Blessed by Mt. Hakusan
The city sitting with its back to sacred
Mt. Hakusan provides a cornucopia
of natural ingredients.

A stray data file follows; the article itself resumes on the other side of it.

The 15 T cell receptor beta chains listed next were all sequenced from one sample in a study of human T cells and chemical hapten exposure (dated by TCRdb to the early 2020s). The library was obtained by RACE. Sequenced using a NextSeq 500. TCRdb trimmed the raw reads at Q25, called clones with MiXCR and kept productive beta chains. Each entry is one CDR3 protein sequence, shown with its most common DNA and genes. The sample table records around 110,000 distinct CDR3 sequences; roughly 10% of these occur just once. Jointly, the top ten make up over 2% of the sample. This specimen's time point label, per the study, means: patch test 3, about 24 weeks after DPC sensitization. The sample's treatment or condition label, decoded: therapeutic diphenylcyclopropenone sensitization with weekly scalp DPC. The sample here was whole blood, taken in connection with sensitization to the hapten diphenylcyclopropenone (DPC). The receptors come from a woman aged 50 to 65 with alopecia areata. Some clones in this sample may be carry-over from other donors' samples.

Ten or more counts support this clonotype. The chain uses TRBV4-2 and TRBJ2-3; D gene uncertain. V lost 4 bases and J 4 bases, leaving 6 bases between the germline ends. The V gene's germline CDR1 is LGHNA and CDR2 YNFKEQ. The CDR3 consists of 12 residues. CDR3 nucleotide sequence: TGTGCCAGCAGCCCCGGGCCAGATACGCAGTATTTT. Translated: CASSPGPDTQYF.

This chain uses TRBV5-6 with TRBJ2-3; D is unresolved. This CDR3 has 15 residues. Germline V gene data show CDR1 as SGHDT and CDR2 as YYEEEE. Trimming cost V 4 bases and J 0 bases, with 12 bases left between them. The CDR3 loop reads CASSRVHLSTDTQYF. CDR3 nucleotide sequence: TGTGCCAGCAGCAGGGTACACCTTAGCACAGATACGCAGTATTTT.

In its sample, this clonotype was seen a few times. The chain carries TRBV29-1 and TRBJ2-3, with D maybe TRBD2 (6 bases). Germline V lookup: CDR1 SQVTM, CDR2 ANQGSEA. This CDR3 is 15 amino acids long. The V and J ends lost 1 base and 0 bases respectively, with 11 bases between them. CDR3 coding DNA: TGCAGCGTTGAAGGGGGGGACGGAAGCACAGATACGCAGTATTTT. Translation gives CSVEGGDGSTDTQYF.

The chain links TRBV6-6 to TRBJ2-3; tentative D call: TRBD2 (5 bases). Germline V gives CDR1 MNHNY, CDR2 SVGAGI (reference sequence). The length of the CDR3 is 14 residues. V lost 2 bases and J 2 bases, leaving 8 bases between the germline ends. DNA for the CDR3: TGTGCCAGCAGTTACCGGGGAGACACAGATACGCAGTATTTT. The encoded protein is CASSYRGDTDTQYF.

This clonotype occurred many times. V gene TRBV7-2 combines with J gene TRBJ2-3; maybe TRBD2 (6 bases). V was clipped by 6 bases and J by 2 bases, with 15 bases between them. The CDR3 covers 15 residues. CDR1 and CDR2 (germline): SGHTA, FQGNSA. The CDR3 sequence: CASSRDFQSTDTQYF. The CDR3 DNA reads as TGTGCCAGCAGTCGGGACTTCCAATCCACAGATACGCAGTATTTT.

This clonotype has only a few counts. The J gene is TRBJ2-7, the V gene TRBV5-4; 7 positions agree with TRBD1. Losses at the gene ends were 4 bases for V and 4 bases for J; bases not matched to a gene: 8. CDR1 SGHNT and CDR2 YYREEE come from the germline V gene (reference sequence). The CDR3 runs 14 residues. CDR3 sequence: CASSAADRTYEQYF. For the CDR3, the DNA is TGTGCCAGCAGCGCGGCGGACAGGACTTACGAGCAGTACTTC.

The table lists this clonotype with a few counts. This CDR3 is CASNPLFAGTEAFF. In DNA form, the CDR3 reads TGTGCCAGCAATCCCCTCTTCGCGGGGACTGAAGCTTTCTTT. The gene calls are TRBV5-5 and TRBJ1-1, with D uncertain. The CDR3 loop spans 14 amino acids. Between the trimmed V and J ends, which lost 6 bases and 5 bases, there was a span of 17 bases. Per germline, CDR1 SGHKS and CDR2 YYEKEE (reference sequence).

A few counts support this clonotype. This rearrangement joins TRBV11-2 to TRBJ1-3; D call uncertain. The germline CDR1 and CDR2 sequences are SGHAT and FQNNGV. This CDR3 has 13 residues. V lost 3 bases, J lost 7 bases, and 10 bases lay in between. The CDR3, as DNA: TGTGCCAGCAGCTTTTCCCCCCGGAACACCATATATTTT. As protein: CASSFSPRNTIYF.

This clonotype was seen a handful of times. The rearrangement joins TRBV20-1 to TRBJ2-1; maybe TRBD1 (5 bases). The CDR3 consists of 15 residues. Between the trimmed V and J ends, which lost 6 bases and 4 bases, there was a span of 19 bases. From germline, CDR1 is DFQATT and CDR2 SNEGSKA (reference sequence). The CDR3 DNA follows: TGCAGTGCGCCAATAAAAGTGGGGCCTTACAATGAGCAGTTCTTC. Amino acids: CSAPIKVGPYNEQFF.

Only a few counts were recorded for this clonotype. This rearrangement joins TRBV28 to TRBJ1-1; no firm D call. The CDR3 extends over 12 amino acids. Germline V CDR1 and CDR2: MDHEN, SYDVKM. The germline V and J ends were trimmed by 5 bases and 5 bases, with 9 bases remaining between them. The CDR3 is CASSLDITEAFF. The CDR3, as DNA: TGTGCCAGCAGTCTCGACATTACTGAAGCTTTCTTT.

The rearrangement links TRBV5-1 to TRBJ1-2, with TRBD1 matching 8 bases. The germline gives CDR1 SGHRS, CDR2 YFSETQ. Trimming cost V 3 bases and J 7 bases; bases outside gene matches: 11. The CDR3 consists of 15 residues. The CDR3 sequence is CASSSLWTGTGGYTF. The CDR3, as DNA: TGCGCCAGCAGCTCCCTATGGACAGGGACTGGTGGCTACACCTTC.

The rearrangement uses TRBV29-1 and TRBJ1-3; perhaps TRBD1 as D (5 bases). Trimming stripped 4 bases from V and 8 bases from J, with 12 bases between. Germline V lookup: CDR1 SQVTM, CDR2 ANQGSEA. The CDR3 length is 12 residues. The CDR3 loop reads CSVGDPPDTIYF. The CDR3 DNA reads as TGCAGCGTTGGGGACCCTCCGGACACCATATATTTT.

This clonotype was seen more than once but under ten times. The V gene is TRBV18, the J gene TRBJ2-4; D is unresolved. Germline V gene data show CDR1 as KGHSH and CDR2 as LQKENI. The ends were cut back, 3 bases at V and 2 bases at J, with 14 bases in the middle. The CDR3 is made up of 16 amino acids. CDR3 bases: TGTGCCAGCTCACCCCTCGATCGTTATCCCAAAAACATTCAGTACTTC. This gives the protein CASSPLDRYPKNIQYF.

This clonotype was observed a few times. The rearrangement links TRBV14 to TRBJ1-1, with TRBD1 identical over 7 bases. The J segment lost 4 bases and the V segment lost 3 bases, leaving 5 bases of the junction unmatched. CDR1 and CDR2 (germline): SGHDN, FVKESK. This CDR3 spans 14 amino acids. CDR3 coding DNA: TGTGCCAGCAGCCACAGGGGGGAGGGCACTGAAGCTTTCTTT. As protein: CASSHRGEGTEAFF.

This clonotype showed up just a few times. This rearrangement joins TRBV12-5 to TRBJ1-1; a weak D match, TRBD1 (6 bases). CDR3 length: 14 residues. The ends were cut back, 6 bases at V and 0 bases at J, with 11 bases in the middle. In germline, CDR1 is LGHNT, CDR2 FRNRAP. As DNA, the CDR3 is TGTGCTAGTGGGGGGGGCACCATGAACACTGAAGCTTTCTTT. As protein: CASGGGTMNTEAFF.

Wild plant cuisineIn 2005, one city, two neighboring small towns, and five villages were merged into the biggest municipality in Ishikawa, and this new city was named after a nearby, holy mountain. All of that means it’s not so easy to express the characteristic of Hakusan with a single word. Acknowledging that the city will have some influence from the mountain in its backyard, one way to jump right in is to simply visit and try out some of the local, organic cuisine that the surrounding nature provides.For example, when searching for something special around the foot of Mt. Hakusan, one can’t leave out edible, wild plants or sansai. Hakusan provides a variety of mushrooms, Japanese royal ferns, western bracken ferns, giant butterbur and butterbur sprouts, aralia elata – the list goes on! Though some of these vegetables have strong flavors, once you try them served up as tempura, you will know they are addictive! Speaking of sansai wild plant tempura, they are ofte‘Soba’ (buckwheat noodles)n provided alongside of soba buckwheat noodles. At the foot of Mt. Hakusan are buckwheat fields with pretty white flowers. They are nourished by the pure, natural water from the mountain. Each soba restaurant has its own special recipe. Some serve dark, thicker noodles, while others make thin, white ones. Local people can always point you in the direction of a good bowl of soba noodles, recommending you one of their favorite restaurants. The Tedorigawa River originates at Mt. Hakusan before flowing northwest Hakusan City. In this beautiful water, especially upstream, live iwana (char), ayu (sweetfish), and yamame (cherry trout). From this simple convenience of proxRiver fish cuisineimity, some restaurants as well as guesthouses will serve you delicious river fish cuisine. Even though it’s generally said freshwater fish taste weak, let’s savor that flavor as “delicate”! With freshwater, the environment directly affects the taste of the organism. Therefore one can gather that fish inhabiting the river further upstream are the best. Start with one simply grilled and seasoned with salt to verify this quality!